No more needles: Diabetics might be able to stop the constant blood sugar checks thanks to 'nano-sensor'

  • Sensor can sit on the body and check on blood sugar levels through sweat particles

By Eddie Wrenn

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Pricking a finger everyday is just part of everyday life for many diabetes patients.

But now a non-invasive measurement approach could release them from the constant annoyance of pin pricks.

Researchers for a firm called Fraunhofer have designed a chip which can be placed on a patient's body, which can then measure glucose levels via fluids such as body-sweat, meaning diabetics could say goodbye to the prick and needle approach.

No more pricks: The Fraunhofer chip can sit below the eye, or elsewhere on the body, and could mean the end of needles for diabetics

No more pricks: The Fraunhofer chip can sit below the eye, or elsewhere on the body, and could mean the end of needles for diabetics

For many diabetics, checking blood glucose is an everyday part of life, especially for patients with Type-1 diabetes, who always have to keep a close eye on their levels, since their bodies are incapable of producing the insulin to break down the glucose in the blood.

Several times a day, they have to place a tiny drop of blood on a test strip. It is the only way they can ascertain the blood glucose value, so they can inject the correct amount of insulin needed. And for pain-sensitive patients, the procedure is agony.

The new procedure by Fraunhofer is a bio-sensor that is located on the patient’s body.

End to the injections: The nano-sized chip could mean an end to painful constant blood-sugar checks

End to the injections: The nano-sized chip could mean an end to painful constant blood-sugar checks

It is also able to measure glucose levels continuously using tissue fluids other than blood, such as in sweat or tears, and as it is in nano-form, it is less uncomfortable and more discreet for users - measuring just 0.5 x 2.0 millimeters.

Researchers have also attached the entire diagnostic system to it.

Tom Zimmermann, business unit manager at IMS, said: 'It even has an integrated analog digital converter that converts the electrochemical signals into digital data.

'The biosensor transmits the data via a wireless interface, for example to a mobile receiver. Thus, the patient can keep a steady eye on his or her glucose level.

'In the past, you used to need a circuit board the size of a half-sheet of paper.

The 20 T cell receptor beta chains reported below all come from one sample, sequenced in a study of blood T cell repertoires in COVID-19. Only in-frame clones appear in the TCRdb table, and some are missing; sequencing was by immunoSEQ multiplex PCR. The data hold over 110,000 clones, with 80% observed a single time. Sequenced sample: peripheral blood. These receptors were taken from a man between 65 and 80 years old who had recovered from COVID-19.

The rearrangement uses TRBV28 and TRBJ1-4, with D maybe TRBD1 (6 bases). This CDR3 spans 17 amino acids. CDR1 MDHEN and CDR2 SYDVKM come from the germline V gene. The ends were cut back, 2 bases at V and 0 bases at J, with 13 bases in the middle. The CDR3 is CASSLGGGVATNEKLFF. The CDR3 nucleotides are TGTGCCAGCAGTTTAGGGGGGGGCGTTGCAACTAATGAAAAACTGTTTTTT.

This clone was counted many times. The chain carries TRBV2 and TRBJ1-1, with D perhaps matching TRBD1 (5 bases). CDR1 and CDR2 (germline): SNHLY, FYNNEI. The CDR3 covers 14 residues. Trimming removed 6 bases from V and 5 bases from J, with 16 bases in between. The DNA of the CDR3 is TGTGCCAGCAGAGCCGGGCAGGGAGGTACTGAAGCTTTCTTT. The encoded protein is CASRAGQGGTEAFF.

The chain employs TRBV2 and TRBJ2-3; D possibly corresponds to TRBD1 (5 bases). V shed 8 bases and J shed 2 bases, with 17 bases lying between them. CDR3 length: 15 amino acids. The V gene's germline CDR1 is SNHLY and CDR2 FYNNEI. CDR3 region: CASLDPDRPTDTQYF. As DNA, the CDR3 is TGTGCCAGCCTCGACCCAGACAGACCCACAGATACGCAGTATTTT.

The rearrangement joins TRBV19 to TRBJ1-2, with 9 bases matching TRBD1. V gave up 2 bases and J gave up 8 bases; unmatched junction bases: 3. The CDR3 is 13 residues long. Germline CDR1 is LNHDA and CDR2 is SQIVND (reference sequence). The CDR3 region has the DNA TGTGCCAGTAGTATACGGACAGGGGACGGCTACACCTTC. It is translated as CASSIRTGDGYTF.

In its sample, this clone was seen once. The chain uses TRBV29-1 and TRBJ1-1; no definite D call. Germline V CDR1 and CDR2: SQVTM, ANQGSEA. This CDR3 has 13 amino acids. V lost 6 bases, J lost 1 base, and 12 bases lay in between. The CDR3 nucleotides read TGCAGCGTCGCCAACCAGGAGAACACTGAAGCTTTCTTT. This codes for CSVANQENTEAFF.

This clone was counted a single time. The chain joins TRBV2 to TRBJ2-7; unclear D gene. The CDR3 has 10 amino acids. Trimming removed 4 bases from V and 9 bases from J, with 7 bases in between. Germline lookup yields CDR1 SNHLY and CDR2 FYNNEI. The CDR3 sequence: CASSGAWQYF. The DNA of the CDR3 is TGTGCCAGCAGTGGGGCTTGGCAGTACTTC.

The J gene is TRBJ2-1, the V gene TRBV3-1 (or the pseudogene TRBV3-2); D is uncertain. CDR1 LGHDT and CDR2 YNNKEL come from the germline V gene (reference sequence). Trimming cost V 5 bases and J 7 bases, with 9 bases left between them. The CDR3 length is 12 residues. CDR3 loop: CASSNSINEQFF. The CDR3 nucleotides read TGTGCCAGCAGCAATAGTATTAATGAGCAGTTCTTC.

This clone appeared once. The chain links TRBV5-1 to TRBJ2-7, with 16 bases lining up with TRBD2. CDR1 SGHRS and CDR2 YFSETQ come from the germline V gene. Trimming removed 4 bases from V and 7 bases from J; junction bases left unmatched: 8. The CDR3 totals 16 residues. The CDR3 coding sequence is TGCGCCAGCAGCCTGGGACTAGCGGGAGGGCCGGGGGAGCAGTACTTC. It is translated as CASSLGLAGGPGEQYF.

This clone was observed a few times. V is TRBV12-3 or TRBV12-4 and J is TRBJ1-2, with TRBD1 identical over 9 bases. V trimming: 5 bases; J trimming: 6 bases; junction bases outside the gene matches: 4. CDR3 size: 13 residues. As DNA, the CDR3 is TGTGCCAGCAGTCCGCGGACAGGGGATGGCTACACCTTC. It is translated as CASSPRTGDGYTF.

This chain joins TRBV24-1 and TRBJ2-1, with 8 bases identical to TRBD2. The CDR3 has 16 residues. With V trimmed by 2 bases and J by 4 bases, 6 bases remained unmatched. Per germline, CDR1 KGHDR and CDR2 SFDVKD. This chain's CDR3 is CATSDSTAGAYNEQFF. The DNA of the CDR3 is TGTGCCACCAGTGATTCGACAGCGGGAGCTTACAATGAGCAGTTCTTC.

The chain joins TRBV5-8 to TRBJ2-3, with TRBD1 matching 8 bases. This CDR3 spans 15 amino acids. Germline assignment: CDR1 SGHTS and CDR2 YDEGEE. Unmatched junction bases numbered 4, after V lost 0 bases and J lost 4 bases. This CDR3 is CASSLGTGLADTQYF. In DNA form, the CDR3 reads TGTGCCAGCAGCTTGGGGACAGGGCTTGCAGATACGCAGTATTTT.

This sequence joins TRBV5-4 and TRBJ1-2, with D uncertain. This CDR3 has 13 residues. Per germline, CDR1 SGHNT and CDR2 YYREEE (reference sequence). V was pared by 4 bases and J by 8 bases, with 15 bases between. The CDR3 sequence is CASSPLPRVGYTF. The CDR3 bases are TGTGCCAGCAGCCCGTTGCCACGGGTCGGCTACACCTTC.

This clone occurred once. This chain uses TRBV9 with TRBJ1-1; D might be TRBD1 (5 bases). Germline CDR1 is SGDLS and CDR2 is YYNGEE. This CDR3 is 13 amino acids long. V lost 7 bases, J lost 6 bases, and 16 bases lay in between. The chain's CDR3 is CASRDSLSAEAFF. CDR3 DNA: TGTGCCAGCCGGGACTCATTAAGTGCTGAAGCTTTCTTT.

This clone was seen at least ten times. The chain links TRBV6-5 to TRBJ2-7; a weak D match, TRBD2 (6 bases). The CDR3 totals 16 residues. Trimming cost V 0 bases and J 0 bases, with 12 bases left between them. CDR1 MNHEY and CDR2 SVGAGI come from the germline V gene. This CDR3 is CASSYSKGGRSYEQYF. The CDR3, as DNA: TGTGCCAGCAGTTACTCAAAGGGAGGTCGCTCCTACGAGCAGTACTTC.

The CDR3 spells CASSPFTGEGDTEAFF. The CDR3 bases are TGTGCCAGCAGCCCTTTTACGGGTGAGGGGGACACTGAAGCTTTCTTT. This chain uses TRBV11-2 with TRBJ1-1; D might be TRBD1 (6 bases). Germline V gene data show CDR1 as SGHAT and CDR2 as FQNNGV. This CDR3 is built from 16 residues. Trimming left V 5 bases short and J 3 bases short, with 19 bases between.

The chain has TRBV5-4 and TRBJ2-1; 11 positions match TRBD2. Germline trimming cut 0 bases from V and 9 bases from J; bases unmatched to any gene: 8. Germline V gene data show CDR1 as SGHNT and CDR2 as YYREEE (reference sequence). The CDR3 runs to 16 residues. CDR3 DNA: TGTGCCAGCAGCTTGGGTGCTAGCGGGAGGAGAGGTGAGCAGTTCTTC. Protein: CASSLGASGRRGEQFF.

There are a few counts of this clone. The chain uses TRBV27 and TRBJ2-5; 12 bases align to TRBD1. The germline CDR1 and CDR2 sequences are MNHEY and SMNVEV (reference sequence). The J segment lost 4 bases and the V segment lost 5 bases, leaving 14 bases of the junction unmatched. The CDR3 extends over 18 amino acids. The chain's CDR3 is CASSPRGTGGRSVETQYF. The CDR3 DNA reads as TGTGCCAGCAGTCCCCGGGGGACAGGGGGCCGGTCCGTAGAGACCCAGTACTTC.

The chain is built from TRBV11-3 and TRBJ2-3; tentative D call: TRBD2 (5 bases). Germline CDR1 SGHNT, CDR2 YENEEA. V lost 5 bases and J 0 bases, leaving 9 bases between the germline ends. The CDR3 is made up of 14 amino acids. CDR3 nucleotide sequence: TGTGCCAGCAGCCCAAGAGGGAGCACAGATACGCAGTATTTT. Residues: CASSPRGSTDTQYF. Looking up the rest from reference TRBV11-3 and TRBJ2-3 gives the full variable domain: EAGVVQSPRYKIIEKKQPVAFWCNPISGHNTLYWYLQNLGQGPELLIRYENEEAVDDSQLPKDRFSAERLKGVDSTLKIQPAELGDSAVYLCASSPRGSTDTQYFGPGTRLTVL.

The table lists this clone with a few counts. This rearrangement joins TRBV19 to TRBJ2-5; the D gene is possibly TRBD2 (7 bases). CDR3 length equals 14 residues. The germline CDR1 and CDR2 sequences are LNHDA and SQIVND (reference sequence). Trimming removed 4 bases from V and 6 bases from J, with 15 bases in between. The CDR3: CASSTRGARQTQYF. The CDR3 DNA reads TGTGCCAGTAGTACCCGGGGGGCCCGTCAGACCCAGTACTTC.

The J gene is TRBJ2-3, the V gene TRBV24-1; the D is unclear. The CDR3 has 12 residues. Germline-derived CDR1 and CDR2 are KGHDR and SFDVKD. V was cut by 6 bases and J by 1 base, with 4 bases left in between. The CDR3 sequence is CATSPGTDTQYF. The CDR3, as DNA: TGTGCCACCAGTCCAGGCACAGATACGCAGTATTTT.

'And you also had to have a driver. But even these things are no longer necessary with our new sensor.'

The circuitry also holds a battery which can last for months.

The company hopes to get the prototypes into production in the near-future to banish the finger pricks forever.

 

The comments below have been moderated in advance.

No more needles is a misleading headline. Yes, it will put an end for pin prick tests, but as far as I can see from this article, will not stop insulin injections. Come on Daily Mail, such sensationalism is not necessary!

Click to rate     Rating   11

I think the NHS would pay for them since in the long run, it would be cheaper than sticks and strips. Certainly, I can't wait to see that in all children's hospitals. The mess of wee ones' little feet and fingers is horrible (but necessary) not to mention traumatic. This is what scientists need to be working on rather than rubbish about making the perfect cup of tea, etc.

Click to rate     Rating   14

Test strips in the UK are FREE. Once you have registered with your PCT as a diabetic. As is the Insulin & tablets, all tablets & medication. Good old NHS.

Click to rate     Rating   23

Let's hope this hits the market at a decent price and that insurance covers it. The most painful sticking for us diabetics (yes, I'm a member of the Insulin Club) isn't the actual testing or the insulin shots - it's the insane price of the test strips, typically about $1.20 PER STRIP. Help!

Click to rate     Rating   17

Incredible hope it comes soon?

Click to rate     Rating   43

I bet the NHS won't pay for them.

Click to rate     Rating   20

Please let this be real (and affordable).

Click to rate     Rating   78

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